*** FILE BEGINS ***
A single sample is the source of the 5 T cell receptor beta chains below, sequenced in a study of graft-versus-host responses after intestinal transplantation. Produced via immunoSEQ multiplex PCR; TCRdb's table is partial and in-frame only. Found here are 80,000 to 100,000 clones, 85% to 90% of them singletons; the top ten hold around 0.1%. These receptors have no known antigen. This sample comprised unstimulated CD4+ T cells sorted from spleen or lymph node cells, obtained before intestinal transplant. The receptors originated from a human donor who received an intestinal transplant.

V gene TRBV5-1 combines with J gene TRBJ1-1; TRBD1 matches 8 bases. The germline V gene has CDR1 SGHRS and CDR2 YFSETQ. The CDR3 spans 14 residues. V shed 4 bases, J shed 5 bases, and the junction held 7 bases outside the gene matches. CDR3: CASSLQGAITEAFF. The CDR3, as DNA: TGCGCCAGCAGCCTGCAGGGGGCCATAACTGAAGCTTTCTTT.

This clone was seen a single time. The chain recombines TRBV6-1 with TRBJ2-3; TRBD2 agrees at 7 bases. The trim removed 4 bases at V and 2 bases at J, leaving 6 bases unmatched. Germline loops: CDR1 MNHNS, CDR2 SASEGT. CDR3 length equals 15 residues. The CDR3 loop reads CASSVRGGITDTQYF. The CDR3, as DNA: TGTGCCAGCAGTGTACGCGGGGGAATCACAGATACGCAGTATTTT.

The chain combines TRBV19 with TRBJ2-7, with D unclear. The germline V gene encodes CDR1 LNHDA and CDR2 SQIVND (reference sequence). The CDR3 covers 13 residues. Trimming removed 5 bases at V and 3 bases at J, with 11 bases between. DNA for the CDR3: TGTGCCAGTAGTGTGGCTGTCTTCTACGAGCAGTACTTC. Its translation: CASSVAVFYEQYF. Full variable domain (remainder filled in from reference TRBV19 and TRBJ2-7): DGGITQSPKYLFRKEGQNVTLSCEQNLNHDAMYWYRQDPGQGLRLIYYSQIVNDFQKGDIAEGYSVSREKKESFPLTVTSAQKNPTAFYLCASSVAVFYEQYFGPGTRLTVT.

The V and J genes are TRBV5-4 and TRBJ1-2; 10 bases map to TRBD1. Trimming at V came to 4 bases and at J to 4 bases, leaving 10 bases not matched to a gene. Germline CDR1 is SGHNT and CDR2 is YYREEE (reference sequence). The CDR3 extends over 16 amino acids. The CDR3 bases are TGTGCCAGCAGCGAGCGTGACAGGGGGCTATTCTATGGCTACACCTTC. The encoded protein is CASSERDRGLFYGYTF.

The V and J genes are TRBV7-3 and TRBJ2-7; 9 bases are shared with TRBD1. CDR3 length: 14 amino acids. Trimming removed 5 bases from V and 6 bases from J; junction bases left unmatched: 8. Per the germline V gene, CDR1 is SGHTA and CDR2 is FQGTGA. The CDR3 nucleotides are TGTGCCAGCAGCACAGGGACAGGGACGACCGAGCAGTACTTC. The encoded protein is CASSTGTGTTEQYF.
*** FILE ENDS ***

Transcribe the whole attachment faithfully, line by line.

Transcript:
A single sample is the source of the 5 T cell receptor beta chains below, sequenced in a study of graft-versus-host responses after intestinal transplantation. Produced via immunoSEQ multiplex PCR; TCRdb's table is partial and in-frame only. Found here are 80,000 to 100,000 clones, 85% to 90% of them singletons; the top ten hold around 0.1%. These receptors have no known antigen. This sample comprised unstimulated CD4+ T cells sorted from spleen or lymph node cells, obtained before intestinal transplant. The receptors originated from a human donor who received an intestinal transplant.

V gene TRBV5-1 combines with J gene TRBJ1-1; TRBD1 matches 8 bases. The germline V gene has CDR1 SGHRS and CDR2 YFSETQ. The CDR3 spans 14 residues. V shed 4 bases, J shed 5 bases, and the junction held 7 bases outside the gene matches. CDR3: CASSLQGAITEAFF. The CDR3, as DNA: TGCGCCAGCAGCCTGCAGGGGGCCATAACTGAAGCTTTCTTT.

This clone was seen a single time. The chain recombines TRBV6-1 with TRBJ2-3; TRBD2 agrees at 7 bases. The trim removed 4 bases at V and 2 bases at J, leaving 6 bases unmatched. Germline loops: CDR1 MNHNS, CDR2 SASEGT. CDR3 length equals 15 residues. The CDR3 loop reads CASSVRGGITDTQYF. The CDR3, as DNA: TGTGCCAGCAGTGTACGCGGGGGAATCACAGATACGCAGTATTTT.

The chain combines TRBV19 with TRBJ2-7, with D unclear. The germline V gene encodes CDR1 LNHDA and CDR2 SQIVND (reference sequence). The CDR3 covers 13 residues. Trimming removed 5 bases at V and 3 bases at J, with 11 bases between. DNA for the CDR3: TGTGCCAGTAGTGTGGCTGTCTTCTACGAGCAGTACTTC. Its translation: CASSVAVFYEQYF. Full variable domain (remainder filled in from reference TRBV19 and TRBJ2-7): DGGITQSPKYLFRKEGQNVTLSCEQNLNHDAMYWYRQDPGQGLRLIYYSQIVNDFQKGDIAEGYSVSREKKESFPLTVTSAQKNPTAFYLCASSVAVFYEQYFGPGTRLTVT.

The V and J genes are TRBV5-4 and TRBJ1-2; 10 bases map to TRBD1. Trimming at V came to 4 bases and at J to 4 bases, leaving 10 bases not matched to a gene. Germline CDR1 is SGHNT and CDR2 is YYREEE (reference sequence). The CDR3 extends over 16 amino acids. The CDR3 bases are TGTGCCAGCAGCGAGCGTGACAGGGGGCTATTCTATGGCTACACCTTC. The encoded protein is CASSERDRGLFYGYTF.

The V and J genes are TRBV7-3 and TRBJ2-7; 9 bases are shared with TRBD1. CDR3 length: 14 amino acids. Trimming removed 5 bases from V and 6 bases from J; junction bases left unmatched: 8. Per the germline V gene, CDR1 is SGHTA and CDR2 is FQGTGA. The CDR3 nucleotides are TGTGCCAGCAGCACAGGGACAGGGACGACCGAGCAGTACTTC. The encoded protein is CASSTGTGTTEQYF.